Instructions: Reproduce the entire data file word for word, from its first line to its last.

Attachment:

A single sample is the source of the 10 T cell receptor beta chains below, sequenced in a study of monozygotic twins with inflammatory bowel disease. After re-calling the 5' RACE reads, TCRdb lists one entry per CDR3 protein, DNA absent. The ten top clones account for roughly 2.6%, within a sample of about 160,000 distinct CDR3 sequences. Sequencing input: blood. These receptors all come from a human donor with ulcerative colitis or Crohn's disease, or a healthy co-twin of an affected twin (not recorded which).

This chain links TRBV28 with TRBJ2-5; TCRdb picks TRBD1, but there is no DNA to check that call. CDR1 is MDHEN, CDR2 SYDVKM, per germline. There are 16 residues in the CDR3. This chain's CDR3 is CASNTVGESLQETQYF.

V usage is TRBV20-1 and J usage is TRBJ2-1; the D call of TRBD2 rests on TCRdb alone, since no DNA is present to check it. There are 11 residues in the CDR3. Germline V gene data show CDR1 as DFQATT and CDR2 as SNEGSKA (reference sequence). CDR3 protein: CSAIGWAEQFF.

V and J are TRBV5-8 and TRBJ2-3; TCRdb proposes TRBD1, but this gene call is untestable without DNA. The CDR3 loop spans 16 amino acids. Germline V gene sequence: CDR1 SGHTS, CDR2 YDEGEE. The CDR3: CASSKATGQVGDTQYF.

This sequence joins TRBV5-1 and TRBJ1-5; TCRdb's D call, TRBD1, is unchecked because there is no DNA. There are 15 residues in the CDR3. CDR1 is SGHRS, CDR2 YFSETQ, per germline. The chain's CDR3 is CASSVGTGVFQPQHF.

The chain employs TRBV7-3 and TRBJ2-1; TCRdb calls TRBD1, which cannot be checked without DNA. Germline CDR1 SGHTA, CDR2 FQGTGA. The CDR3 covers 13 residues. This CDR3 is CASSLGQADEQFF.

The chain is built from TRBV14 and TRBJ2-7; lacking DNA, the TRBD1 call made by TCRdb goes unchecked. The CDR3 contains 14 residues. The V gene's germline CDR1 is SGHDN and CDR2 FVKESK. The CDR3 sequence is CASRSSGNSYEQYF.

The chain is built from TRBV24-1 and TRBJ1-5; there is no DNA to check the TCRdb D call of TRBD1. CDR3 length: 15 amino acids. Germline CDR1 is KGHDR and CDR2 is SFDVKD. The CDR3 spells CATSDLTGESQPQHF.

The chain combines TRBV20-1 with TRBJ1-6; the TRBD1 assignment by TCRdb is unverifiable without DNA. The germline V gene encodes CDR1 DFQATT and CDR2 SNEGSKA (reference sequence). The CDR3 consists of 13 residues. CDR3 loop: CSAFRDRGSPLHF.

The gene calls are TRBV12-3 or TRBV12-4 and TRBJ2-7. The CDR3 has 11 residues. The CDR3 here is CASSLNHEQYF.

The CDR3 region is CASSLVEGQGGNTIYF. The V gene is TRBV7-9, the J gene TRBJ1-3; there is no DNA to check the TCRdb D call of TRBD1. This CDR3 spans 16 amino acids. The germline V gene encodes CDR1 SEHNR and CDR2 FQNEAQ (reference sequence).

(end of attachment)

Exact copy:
A single sample is the source of the 10 T cell receptor beta chains below, sequenced in a study of monozygotic twins with inflammatory bowel disease. After re-calling the 5' RACE reads, TCRdb lists one entry per CDR3 protein, DNA absent. The ten top clones account for roughly 2.6%, within a sample of about 160,000 distinct CDR3 sequences. Sequencing input: blood. These receptors all come from a human donor with ulcerative colitis or Crohn's disease, or a healthy co-twin of an affected twin (not recorded which).

This chain links TRBV28 with TRBJ2-5; TCRdb picks TRBD1, but there is no DNA to check that call. CDR1 is MDHEN, CDR2 SYDVKM, per germline. There are 16 residues in the CDR3. This chain's CDR3 is CASNTVGESLQETQYF.

V usage is TRBV20-1 and J usage is TRBJ2-1; the D call of TRBD2 rests on TCRdb alone, since no DNA is present to check it. There are 11 residues in the CDR3. Germline V gene data show CDR1 as DFQATT and CDR2 as SNEGSKA (reference sequence). CDR3 protein: CSAIGWAEQFF.

V and J are TRBV5-8 and TRBJ2-3; TCRdb proposes TRBD1, but this gene call is untestable without DNA. The CDR3 loop spans 16 amino acids. Germline V gene sequence: CDR1 SGHTS, CDR2 YDEGEE. The CDR3: CASSKATGQVGDTQYF.

This sequence joins TRBV5-1 and TRBJ1-5; TCRdb's D call, TRBD1, is unchecked because there is no DNA. There are 15 residues in the CDR3. CDR1 is SGHRS, CDR2 YFSETQ, per germline. The chain's CDR3 is CASSVGTGVFQPQHF.

The chain employs TRBV7-3 and TRBJ2-1; TCRdb calls TRBD1, which cannot be checked without DNA. Germline CDR1 SGHTA, CDR2 FQGTGA. The CDR3 covers 13 residues. This CDR3 is CASSLGQADEQFF.

The chain is built from TRBV14 and TRBJ2-7; lacking DNA, the TRBD1 call made by TCRdb goes unchecked. The CDR3 contains 14 residues. The V gene's germline CDR1 is SGHDN and CDR2 FVKESK. The CDR3 sequence is CASRSSGNSYEQYF.

The chain is built from TRBV24-1 and TRBJ1-5; there is no DNA to check the TCRdb D call of TRBD1. CDR3 length: 15 amino acids. Germline CDR1 is KGHDR and CDR2 is SFDVKD. The CDR3 spells CATSDLTGESQPQHF.

The chain combines TRBV20-1 with TRBJ1-6; the TRBD1 assignment by TCRdb is unverifiable without DNA. The germline V gene encodes CDR1 DFQATT and CDR2 SNEGSKA (reference sequence). The CDR3 consists of 13 residues. CDR3 loop: CSAFRDRGSPLHF.

The gene calls are TRBV12-3 or TRBV12-4 and TRBJ2-7. The CDR3 has 11 residues. The CDR3 here is CASSLNHEQYF.

The CDR3 region is CASSLVEGQGGNTIYF. The V gene is TRBV7-9, the J gene TRBJ1-3; there is no DNA to check the TCRdb D call of TRBD1. This CDR3 spans 16 amino acids. The germline V gene encodes CDR1 SEHNR and CDR2 FQNEAQ (reference sequence).